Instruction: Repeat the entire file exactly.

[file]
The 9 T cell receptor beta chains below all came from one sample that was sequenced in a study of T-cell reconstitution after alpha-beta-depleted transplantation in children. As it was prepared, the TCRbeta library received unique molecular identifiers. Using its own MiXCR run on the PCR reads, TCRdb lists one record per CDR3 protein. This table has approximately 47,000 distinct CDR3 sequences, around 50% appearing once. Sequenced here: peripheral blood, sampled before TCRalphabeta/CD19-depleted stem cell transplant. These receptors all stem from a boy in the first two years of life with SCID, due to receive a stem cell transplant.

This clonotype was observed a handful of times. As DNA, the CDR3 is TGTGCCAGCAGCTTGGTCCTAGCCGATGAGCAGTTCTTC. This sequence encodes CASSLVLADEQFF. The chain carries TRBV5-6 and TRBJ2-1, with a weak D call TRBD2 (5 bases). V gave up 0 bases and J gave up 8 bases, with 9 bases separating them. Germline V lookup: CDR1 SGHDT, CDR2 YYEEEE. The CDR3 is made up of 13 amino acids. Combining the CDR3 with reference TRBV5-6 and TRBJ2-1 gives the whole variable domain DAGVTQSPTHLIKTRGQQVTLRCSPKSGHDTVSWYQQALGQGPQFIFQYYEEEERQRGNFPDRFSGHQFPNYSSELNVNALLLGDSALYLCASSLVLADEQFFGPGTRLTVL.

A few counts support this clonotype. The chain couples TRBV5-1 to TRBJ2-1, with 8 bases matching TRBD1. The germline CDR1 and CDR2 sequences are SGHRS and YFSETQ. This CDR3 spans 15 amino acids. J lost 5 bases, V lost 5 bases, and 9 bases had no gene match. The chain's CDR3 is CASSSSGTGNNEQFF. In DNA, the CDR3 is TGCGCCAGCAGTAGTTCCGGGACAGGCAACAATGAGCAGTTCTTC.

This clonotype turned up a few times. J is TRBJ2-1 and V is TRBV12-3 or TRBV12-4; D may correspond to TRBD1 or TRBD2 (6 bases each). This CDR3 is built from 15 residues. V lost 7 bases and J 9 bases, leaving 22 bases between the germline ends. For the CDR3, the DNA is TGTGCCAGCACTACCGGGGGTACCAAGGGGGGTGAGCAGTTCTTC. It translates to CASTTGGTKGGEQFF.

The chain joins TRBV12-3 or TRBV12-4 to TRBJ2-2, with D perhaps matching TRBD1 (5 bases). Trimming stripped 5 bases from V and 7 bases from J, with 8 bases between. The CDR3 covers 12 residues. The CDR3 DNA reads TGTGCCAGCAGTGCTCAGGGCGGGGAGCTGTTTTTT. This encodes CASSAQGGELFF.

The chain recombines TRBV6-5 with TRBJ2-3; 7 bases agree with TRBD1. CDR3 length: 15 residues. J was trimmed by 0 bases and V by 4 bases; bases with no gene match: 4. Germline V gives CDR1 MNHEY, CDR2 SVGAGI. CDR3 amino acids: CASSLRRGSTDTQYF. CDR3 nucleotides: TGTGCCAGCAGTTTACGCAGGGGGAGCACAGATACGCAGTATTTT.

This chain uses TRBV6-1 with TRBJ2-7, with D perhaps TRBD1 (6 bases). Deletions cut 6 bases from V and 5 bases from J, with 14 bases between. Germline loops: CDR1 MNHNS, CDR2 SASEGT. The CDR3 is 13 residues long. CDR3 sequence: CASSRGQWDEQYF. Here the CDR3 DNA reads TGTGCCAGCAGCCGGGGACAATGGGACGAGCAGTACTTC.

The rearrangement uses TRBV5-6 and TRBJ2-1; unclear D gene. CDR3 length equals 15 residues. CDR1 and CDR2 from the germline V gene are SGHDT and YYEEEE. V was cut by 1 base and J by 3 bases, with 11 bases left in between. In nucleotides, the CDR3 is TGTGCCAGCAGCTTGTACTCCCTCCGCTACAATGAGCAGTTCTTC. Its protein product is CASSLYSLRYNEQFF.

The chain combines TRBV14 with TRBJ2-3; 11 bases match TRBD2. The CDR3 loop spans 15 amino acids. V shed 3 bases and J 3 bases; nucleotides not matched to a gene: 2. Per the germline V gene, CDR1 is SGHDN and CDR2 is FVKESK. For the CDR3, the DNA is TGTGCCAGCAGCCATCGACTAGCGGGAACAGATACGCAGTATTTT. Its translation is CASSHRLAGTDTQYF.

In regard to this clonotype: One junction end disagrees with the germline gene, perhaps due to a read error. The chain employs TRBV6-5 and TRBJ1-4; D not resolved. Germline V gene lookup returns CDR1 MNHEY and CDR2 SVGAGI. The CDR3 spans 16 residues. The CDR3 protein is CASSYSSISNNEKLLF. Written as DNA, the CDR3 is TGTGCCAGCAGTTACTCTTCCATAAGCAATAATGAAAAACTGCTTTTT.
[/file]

The 9 T cell receptor beta chains below all came from one sample that was sequenced in a study of T-cell reconstitution after alpha-beta-depleted transplantation in children. As it was prepared, the TCRbeta library received unique molecular identifiers. Using its own MiXCR run on the PCR reads, TCRdb lists one record per CDR3 protein. This table has approximately 47,000 distinct CDR3 sequences, around 50% appearing once. Sequenced here: peripheral blood, sampled before TCRalphabeta/CD19-depleted stem cell transplant. These receptors all stem from a boy in the first two years of life with SCID, due to receive a stem cell transplant.

This clonotype was observed a handful of times. As DNA, the CDR3 is TGTGCCAGCAGCTTGGTCCTAGCCGATGAGCAGTTCTTC. This sequence encodes CASSLVLADEQFF. The chain carries TRBV5-6 and TRBJ2-1, with a weak D call TRBD2 (5 bases). V gave up 0 bases and J gave up 8 bases, with 9 bases separating them. Germline V lookup: CDR1 SGHDT, CDR2 YYEEEE. The CDR3 is made up of 13 amino acids. Combining the CDR3 with reference TRBV5-6 and TRBJ2-1 gives the whole variable domain DAGVTQSPTHLIKTRGQQVTLRCSPKSGHDTVSWYQQALGQGPQFIFQYYEEEERQRGNFPDRFSGHQFPNYSSELNVNALLLGDSALYLCASSLVLADEQFFGPGTRLTVL.

A few counts support this clonotype. The chain couples TRBV5-1 to TRBJ2-1, with 8 bases matching TRBD1. The germline CDR1 and CDR2 sequences are SGHRS and YFSETQ. This CDR3 spans 15 amino acids. J lost 5 bases, V lost 5 bases, and 9 bases had no gene match. The chain's CDR3 is CASSSSGTGNNEQFF. In DNA, the CDR3 is TGCGCCAGCAGTAGTTCCGGGACAGGCAACAATGAGCAGTTCTTC.

This clonotype turned up a few times. J is TRBJ2-1 and V is TRBV12-3 or TRBV12-4; D may correspond to TRBD1 or TRBD2 (6 bases each). This CDR3 is built from 15 residues. V lost 7 bases and J 9 bases, leaving 22 bases between the germline ends. For the CDR3, the DNA is TGTGCCAGCACTACCGGGGGTACCAAGGGGGGTGAGCAGTTCTTC. It translates to CASTTGGTKGGEQFF.

The chain joins TRBV12-3 or TRBV12-4 to TRBJ2-2, with D perhaps matching TRBD1 (5 bases). Trimming stripped 5 bases from V and 7 bases from J, with 8 bases between. The CDR3 covers 12 residues. The CDR3 DNA reads TGTGCCAGCAGTGCTCAGGGCGGGGAGCTGTTTTTT. This encodes CASSAQGGELFF.

The chain recombines TRBV6-5 with TRBJ2-3; 7 bases agree with TRBD1. CDR3 length: 15 residues. J was trimmed by 0 bases and V by 4 bases; bases with no gene match: 4. Germline V gives CDR1 MNHEY, CDR2 SVGAGI. CDR3 amino acids: CASSLRRGSTDTQYF. CDR3 nucleotides: TGTGCCAGCAGTTTACGCAGGGGGAGCACAGATACGCAGTATTTT.

This chain uses TRBV6-1 with TRBJ2-7, with D perhaps TRBD1 (6 bases). Deletions cut 6 bases from V and 5 bases from J, with 14 bases between. Germline loops: CDR1 MNHNS, CDR2 SASEGT. The CDR3 is 13 residues long. CDR3 sequence: CASSRGQWDEQYF. Here the CDR3 DNA reads TGTGCCAGCAGCCGGGGACAATGGGACGAGCAGTACTTC.

The rearrangement uses TRBV5-6 and TRBJ2-1; unclear D gene. CDR3 length equals 15 residues. CDR1 and CDR2 from the germline V gene are SGHDT and YYEEEE. V was cut by 1 base and J by 3 bases, with 11 bases left in between. In nucleotides, the CDR3 is TGTGCCAGCAGCTTGTACTCCCTCCGCTACAATGAGCAGTTCTTC. Its protein product is CASSLYSLRYNEQFF.

The chain combines TRBV14 with TRBJ2-3; 11 bases match TRBD2. The CDR3 loop spans 15 amino acids. V shed 3 bases and J 3 bases; nucleotides not matched to a gene: 2. Per the germline V gene, CDR1 is SGHDN and CDR2 is FVKESK. For the CDR3, the DNA is TGTGCCAGCAGCCATCGACTAGCGGGAACAGATACGCAGTATTTT. Its translation is CASSHRLAGTDTQYF.

In regard to this clonotype: One junction end disagrees with the germline gene, perhaps due to a read error. The chain employs TRBV6-5 and TRBJ1-4; D not resolved. Germline V gene lookup returns CDR1 MNHEY and CDR2 SVGAGI. The CDR3 spans 16 residues. The CDR3 protein is CASSYSSISNNEKLLF. Written as DNA, the CDR3 is TGTGCCAGCAGTTACTCTTCCATAAGCAATAATGAAAAACTGCTTTTT.